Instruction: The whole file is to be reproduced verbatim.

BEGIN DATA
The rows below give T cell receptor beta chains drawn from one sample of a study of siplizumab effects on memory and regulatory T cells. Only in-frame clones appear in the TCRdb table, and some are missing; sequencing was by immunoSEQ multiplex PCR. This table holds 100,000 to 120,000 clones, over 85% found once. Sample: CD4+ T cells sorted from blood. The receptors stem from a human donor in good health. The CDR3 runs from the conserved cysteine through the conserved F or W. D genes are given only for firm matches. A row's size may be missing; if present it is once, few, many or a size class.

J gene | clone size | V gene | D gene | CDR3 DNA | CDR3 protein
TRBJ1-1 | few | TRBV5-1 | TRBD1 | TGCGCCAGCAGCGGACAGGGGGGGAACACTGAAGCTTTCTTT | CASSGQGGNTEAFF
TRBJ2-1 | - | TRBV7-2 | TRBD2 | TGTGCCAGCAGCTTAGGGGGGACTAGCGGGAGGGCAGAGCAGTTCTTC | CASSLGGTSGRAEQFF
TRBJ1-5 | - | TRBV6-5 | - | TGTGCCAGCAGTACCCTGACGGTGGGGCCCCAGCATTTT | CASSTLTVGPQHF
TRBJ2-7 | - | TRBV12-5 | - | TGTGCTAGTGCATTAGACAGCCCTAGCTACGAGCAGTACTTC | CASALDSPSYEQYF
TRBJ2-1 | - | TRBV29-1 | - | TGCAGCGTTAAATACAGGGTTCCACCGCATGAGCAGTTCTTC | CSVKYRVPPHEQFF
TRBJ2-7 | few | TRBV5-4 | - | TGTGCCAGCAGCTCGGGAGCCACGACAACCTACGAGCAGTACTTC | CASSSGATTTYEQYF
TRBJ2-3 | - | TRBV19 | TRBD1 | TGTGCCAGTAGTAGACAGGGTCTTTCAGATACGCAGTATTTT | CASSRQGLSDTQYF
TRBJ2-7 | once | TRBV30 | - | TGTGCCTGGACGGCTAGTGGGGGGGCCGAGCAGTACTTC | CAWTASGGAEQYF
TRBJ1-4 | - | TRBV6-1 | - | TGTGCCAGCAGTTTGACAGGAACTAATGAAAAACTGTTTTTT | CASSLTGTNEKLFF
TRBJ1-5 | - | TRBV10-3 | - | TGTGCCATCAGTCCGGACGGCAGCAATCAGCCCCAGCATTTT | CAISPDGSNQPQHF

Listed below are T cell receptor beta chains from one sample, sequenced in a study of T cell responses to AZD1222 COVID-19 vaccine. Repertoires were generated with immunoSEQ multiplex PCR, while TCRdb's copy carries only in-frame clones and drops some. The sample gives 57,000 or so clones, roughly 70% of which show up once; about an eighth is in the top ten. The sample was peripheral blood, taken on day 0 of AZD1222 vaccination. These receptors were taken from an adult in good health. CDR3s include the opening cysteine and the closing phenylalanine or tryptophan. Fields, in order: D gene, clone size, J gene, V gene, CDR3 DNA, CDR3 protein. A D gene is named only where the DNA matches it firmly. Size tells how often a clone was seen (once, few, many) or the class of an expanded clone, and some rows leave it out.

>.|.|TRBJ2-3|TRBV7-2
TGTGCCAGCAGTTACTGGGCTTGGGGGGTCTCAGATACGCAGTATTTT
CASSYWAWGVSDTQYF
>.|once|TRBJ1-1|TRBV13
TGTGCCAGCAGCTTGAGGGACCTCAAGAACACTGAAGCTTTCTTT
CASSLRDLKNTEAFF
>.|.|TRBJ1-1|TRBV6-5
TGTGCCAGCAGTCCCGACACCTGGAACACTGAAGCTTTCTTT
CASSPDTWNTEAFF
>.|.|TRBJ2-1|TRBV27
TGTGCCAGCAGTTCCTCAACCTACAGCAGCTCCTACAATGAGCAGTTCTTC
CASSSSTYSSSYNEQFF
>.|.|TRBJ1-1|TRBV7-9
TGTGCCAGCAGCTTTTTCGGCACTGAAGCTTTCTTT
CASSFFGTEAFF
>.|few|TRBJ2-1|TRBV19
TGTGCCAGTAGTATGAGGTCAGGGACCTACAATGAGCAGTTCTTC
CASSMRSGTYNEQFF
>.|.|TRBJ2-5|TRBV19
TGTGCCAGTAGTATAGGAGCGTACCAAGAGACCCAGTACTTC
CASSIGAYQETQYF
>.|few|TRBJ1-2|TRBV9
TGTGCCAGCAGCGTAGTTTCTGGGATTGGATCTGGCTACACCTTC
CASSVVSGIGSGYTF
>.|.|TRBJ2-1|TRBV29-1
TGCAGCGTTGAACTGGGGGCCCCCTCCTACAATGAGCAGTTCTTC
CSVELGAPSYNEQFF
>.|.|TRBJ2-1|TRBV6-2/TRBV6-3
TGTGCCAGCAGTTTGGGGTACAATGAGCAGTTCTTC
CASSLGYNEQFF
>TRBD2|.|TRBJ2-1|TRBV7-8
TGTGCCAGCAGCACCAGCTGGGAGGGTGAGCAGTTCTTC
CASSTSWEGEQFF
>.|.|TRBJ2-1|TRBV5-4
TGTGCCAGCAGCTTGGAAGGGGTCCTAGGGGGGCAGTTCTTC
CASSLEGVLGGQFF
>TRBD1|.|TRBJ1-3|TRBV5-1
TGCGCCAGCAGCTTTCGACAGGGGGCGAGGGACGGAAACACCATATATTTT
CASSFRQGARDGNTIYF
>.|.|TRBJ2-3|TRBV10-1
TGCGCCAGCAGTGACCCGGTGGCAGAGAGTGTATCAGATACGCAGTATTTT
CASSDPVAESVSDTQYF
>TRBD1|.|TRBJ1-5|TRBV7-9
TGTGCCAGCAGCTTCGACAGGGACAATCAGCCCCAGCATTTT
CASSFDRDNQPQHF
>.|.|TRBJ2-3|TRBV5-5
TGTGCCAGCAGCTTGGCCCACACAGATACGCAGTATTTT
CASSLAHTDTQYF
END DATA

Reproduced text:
The rows below give T cell receptor beta chains drawn from one sample of a study of siplizumab effects on memory and regulatory T cells. Only in-frame clones appear in the TCRdb table, and some are missing; sequencing was by immunoSEQ multiplex PCR. This table holds 100,000 to 120,000 clones, over 85% found once. Sample: CD4+ T cells sorted from blood. The receptors stem from a human donor in good health. The CDR3 runs from the conserved cysteine through the conserved F or W. D genes are given only for firm matches. A row's size may be missing; if present it is once, few, many or a size class.

J gene | clone size | V gene | D gene | CDR3 DNA | CDR3 protein
TRBJ1-1 | few | TRBV5-1 | TRBD1 | TGCGCCAGCAGCGGACAGGGGGGGAACACTGAAGCTTTCTTT | CASSGQGGNTEAFF
TRBJ2-1 | - | TRBV7-2 | TRBD2 | TGTGCCAGCAGCTTAGGGGGGACTAGCGGGAGGGCAGAGCAGTTCTTC | CASSLGGTSGRAEQFF
TRBJ1-5 | - | TRBV6-5 | - | TGTGCCAGCAGTACCCTGACGGTGGGGCCCCAGCATTTT | CASSTLTVGPQHF
TRBJ2-7 | - | TRBV12-5 | - | TGTGCTAGTGCATTAGACAGCCCTAGCTACGAGCAGTACTTC | CASALDSPSYEQYF
TRBJ2-1 | - | TRBV29-1 | - | TGCAGCGTTAAATACAGGGTTCCACCGCATGAGCAGTTCTTC | CSVKYRVPPHEQFF
TRBJ2-7 | few | TRBV5-4 | - | TGTGCCAGCAGCTCGGGAGCCACGACAACCTACGAGCAGTACTTC | CASSSGATTTYEQYF
TRBJ2-3 | - | TRBV19 | TRBD1 | TGTGCCAGTAGTAGACAGGGTCTTTCAGATACGCAGTATTTT | CASSRQGLSDTQYF
TRBJ2-7 | once | TRBV30 | - | TGTGCCTGGACGGCTAGTGGGGGGGCCGAGCAGTACTTC | CAWTASGGAEQYF
TRBJ1-4 | - | TRBV6-1 | - | TGTGCCAGCAGTTTGACAGGAACTAATGAAAAACTGTTTTTT | CASSLTGTNEKLFF
TRBJ1-5 | - | TRBV10-3 | - | TGTGCCATCAGTCCGGACGGCAGCAATCAGCCCCAGCATTTT | CAISPDGSNQPQHF

Listed below are T cell receptor beta chains from one sample, sequenced in a study of T cell responses to AZD1222 COVID-19 vaccine. Repertoires were generated with immunoSEQ multiplex PCR, while TCRdb's copy carries only in-frame clones and drops some. The sample gives 57,000 or so clones, roughly 70% of which show up once; about an eighth is in the top ten. The sample was peripheral blood, taken on day 0 of AZD1222 vaccination. These receptors were taken from an adult in good health. CDR3s include the opening cysteine and the closing phenylalanine or tryptophan. Fields, in order: D gene, clone size, J gene, V gene, CDR3 DNA, CDR3 protein. A D gene is named only where the DNA matches it firmly. Size tells how often a clone was seen (once, few, many) or the class of an expanded clone, and some rows leave it out.

>.|.|TRBJ2-3|TRBV7-2
TGTGCCAGCAGTTACTGGGCTTGGGGGGTCTCAGATACGCAGTATTTT
CASSYWAWGVSDTQYF
>.|once|TRBJ1-1|TRBV13
TGTGCCAGCAGCTTGAGGGACCTCAAGAACACTGAAGCTTTCTTT
CASSLRDLKNTEAFF
>.|.|TRBJ1-1|TRBV6-5
TGTGCCAGCAGTCCCGACACCTGGAACACTGAAGCTTTCTTT
CASSPDTWNTEAFF
>.|.|TRBJ2-1|TRBV27
TGTGCCAGCAGTTCCTCAACCTACAGCAGCTCCTACAATGAGCAGTTCTTC
CASSSSTYSSSYNEQFF
>.|.|TRBJ1-1|TRBV7-9
TGTGCCAGCAGCTTTTTCGGCACTGAAGCTTTCTTT
CASSFFGTEAFF
>.|few|TRBJ2-1|TRBV19
TGTGCCAGTAGTATGAGGTCAGGGACCTACAATGAGCAGTTCTTC
CASSMRSGTYNEQFF
>.|.|TRBJ2-5|TRBV19
TGTGCCAGTAGTATAGGAGCGTACCAAGAGACCCAGTACTTC
CASSIGAYQETQYF
>.|few|TRBJ1-2|TRBV9
TGTGCCAGCAGCGTAGTTTCTGGGATTGGATCTGGCTACACCTTC
CASSVVSGIGSGYTF
>.|.|TRBJ2-1|TRBV29-1
TGCAGCGTTGAACTGGGGGCCCCCTCCTACAATGAGCAGTTCTTC
CSVELGAPSYNEQFF
>.|.|TRBJ2-1|TRBV6-2/TRBV6-3
TGTGCCAGCAGTTTGGGGTACAATGAGCAGTTCTTC
CASSLGYNEQFF
>TRBD2|.|TRBJ2-1|TRBV7-8
TGTGCCAGCAGCACCAGCTGGGAGGGTGAGCAGTTCTTC
CASSTSWEGEQFF
>.|.|TRBJ2-1|TRBV5-4
TGTGCCAGCAGCTTGGAAGGGGTCCTAGGGGGGCAGTTCTTC
CASSLEGVLGGQFF
>TRBD1|.|TRBJ1-3|TRBV5-1
TGCGCCAGCAGCTTTCGACAGGGGGCGAGGGACGGAAACACCATATATTTT
CASSFRQGARDGNTIYF
>.|.|TRBJ2-3|TRBV10-1
TGCGCCAGCAGTGACCCGGTGGCAGAGAGTGTATCAGATACGCAGTATTTT
CASSDPVAESVSDTQYF
>TRBD1|.|TRBJ1-5|TRBV7-9
TGTGCCAGCAGCTTCGACAGGGACAATCAGCCCCAGCATTTT
CASSFDRDNQPQHF
>.|.|TRBJ2-3|TRBV5-5
TGTGCCAGCAGCTTGGCCCACACAGATACGCAGTATTTT
CASSLAHTDTQYF